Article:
Churches of New Jersey #1: Morristown United Methodist Church

Sunday, May 15, 2011


I think churches are some of the most fascinating buildings in any town, partially because they tend to be the oldest buildings. You rarely see churches torn down. They also tend to be lovingly maintained, and since they are old, the architecture of the buildings is very interesting.
These photos were taken by me while I was on The Morristown Green, the historic town square in Morristown, New Jersey. Last fall, I wrote about Morristown and how important the town was during the Revolutionary War. I will soon have more photos up about The Green.

The history of this church is described on the church website:


The first building of the Methodist Episcopal Church in Morristown was completed in 1827 and was located on Market Street close to the corner of Maple Avenue.The top of Morris Street, two doors down from our present church, was the site of our second church building, dedicated in 1841. Ministers were re-assigned every one to three years to our first two churches. Methodists worshipped at the second church for over 30 years.

The cornerstone of our present church was laid on December 12, 1866, and the dedication held on March 22, 1870. The building was constructed of puddingstone, purple clay interspersed with white pebbles, which is local to this area and was transported from nearby Horse Hill. The practice of renting pews continued until 1917. In 1902, yearly pew rentals ranged from $7 to $110, depending upon desirability of location in the sanctuary!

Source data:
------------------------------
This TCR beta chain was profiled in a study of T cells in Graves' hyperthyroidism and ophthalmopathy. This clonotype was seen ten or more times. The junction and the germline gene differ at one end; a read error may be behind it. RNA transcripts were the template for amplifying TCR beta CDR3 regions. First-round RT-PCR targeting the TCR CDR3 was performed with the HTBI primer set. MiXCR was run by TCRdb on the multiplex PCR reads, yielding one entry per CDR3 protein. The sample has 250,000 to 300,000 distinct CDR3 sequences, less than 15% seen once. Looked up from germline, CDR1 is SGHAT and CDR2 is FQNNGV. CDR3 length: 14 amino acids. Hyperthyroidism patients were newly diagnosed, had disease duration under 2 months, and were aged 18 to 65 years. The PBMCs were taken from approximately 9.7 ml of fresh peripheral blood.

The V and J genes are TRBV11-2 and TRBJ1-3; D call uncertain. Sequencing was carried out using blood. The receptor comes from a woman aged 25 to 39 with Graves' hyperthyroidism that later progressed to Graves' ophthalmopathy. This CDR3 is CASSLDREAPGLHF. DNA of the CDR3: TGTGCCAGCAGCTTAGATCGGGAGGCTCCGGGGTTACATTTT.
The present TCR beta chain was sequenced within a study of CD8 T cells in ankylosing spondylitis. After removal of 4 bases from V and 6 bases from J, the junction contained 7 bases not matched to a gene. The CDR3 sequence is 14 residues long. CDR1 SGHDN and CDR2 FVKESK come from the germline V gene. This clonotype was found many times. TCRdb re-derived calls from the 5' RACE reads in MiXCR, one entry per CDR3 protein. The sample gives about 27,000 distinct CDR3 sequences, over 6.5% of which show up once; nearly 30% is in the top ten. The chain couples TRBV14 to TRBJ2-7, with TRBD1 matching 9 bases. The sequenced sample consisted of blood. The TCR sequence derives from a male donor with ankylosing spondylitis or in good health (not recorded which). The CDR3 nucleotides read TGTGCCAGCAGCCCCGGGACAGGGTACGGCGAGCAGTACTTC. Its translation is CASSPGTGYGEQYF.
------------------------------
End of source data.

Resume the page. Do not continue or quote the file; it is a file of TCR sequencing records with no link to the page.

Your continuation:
In 1939 the name became "The Methodist Church", following the unification of three churches: Further unification changed the name to "The United Methodist Church" in 1968.
In January 1972, much of our church was destroyed by fire. The congregation worshippedin Temple B'NaiOr in Morristown during the reconstruction. The charred cross hanging in the courtyard serves as a reminder of this tragedy. Pieces from the crystal chandelier were also salvaged and now hang in a beautiful ceiling sculpture in the corner of the courtyard.  

You can check out the church website here.



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